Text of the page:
Arlington Police Chief Will Johnson had said a day earlier that Officer Brad Miller had been fired for causing a deadly confrontation that put him and other officers in danger, including pursuing 19-year-old Christian Taylor without telling his supervisor. Miller, 49, could also face criminal charges.

“Officer Miller made decisions in the heat of a violent confrontation to save his and other officers’ lives,” Miller’s lawyer, John Snider, said in a statement.

Snider says Johnson used “20/20 hindsight to protect his job and appease anti-police activists.” He also said Johnson’s “biggest fears are getting a paper cut or losing his six-figure salary.”

“A four day ‘investigation’ and media theatrics are not even close to due process,” Snider said. “This decision, while politically expedient for Chief Johnson, is an insult to the rank-and-file officers who put their lives on the line every day.”

Police spokeswoman Tiara Richard said neither Johnson nor the department had a response to the attorney’s statement.

Officers had been called to the scene of a burglary at the dealership early Friday. Security footage from the lot shows Taylor breaking out the windshield of a car on the lot and then driving his vehicle into the glass showroom. There is no video footage of the shooting itself.

Inside the showroom, Miller ordered Taylor to get to the ground. Instead, Taylor cursed at the officer and advanced toward him. When Taylor was about 10 feet away, the officer fired, Johnson said.

Taylor continued moving, so Miller’s training officer, Cpl. Dale Wiggins, shot Taylor with a Taser.

Miller then fired three more times. At least two bullets struck Taylor, killing him, according to the chief, who said the interaction lasted only seconds. Taylor and Miller never made physical contact, he said.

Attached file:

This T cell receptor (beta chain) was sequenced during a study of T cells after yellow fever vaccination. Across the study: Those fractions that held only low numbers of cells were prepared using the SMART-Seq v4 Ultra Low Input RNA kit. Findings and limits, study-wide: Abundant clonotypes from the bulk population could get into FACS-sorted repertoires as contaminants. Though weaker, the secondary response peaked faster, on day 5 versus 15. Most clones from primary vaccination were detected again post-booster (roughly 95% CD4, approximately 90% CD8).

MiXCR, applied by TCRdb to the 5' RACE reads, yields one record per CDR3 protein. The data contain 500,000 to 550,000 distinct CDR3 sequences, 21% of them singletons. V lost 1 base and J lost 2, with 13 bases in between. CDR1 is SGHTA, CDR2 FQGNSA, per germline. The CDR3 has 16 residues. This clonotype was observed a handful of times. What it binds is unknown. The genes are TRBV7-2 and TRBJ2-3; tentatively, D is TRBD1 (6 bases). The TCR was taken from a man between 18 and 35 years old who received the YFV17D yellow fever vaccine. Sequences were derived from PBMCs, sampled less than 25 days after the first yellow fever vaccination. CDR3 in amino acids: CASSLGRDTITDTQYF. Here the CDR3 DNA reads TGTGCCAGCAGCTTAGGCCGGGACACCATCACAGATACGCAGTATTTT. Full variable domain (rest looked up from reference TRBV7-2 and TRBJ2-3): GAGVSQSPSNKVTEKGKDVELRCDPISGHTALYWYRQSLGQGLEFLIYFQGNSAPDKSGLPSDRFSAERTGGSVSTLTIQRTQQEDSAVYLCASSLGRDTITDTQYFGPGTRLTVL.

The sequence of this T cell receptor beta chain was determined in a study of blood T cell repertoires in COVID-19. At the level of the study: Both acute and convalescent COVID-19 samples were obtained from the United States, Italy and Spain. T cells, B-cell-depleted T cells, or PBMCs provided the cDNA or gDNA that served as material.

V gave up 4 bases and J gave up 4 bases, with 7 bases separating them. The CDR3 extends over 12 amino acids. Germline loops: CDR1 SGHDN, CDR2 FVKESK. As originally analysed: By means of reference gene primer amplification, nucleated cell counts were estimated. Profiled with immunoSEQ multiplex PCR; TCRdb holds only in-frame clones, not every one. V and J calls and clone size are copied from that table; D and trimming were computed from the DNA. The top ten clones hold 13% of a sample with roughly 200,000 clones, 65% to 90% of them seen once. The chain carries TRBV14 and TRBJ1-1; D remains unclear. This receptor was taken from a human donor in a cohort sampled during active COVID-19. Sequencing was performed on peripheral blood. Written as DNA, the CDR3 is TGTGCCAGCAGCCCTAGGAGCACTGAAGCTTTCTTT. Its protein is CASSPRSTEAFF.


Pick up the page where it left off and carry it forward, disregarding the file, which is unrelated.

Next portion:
Taylor’s death came two days before the anniversary of the death of Michael Brown, an unarmed, black 18-year-old who was fatally shot by a white police officer in Ferguson, Missouri, and is the latest in a series of incidents in which black men have been killed by police. Johnson noted that communities across the U.S. “have been torn apart by similar challenges.”

“Although the investigation is not over, my hope is that the information shared today can assist in the healing process,” Johnson said.

About 60 protesters gathered outside Arlington police headquarters late Tuesday, demanding that Miller, who is white, face criminal charges.

The firing was “not enough justice,” said Matthew Higgins, 20, one of Taylor’s former high school classmates. “If it was a white person, it probably would have been different.”

The Arlington Municipal Patrolman’s Association issued a statement decrying Johnson’s decision. The group said it supports “Miller’s right to be judged fairly and completely on facts instead of a snapshot developed in only days,” and expressed sympathy for Taylor’s family.

“We again ask that citizens obey the commands of police officers in order to prevent these tragedies from occurring in the future,” the association said.

Taylor was a graduate of an Arlington high school and a football player at Angelo State University in West Texas.

Taylor’s father, Adrian Taylor, told The Washington Post after word came of Miller’s firing that he and his family were more concerned with burying their son. “I’m not a man of revenge, and the results can’t bring my son back,” he said.

“Right now I just feel sorry for my family and his family and for the whole nation,” Taylor told the newspaper. “I just hope it makes a change because this is happening too much.”

Before his final confrontation with Miller, Taylor held up a set of car keys and told another officer that he intended to steal a car, Johnson said.

“It is clear from the facts obtained that Mr. Taylor was noncompliant with police demands,” Johnson said.

But, the chief said, Miller’s mistakes required his firing. While he said he had “serious concerns” about Miller’s use of deadly force, Johnson said it would be up to a grand jury to decide whether Miller’s actions were criminal.

“This is an extraordinarily difficult case,” Johnson said. “Decisions were made that created an environment of cascading consequences that produced an unrecoverable outcome.”

Miller joined the police department in September and graduated from the city police academy earlier this year. Police said Miller cannot appeal his firing because he was a probationary employee.

He was undergoing field training and assigned to a more senior officer, though he was a licensed police officer authorized to carry a weapon. Police said he had never fired his weapon in the line of duty before.


Associated Press writer Nomaan Merchant in Dallas contributed to this report.

Your browser is out of date. Please update your browser at http://update.microsoft.com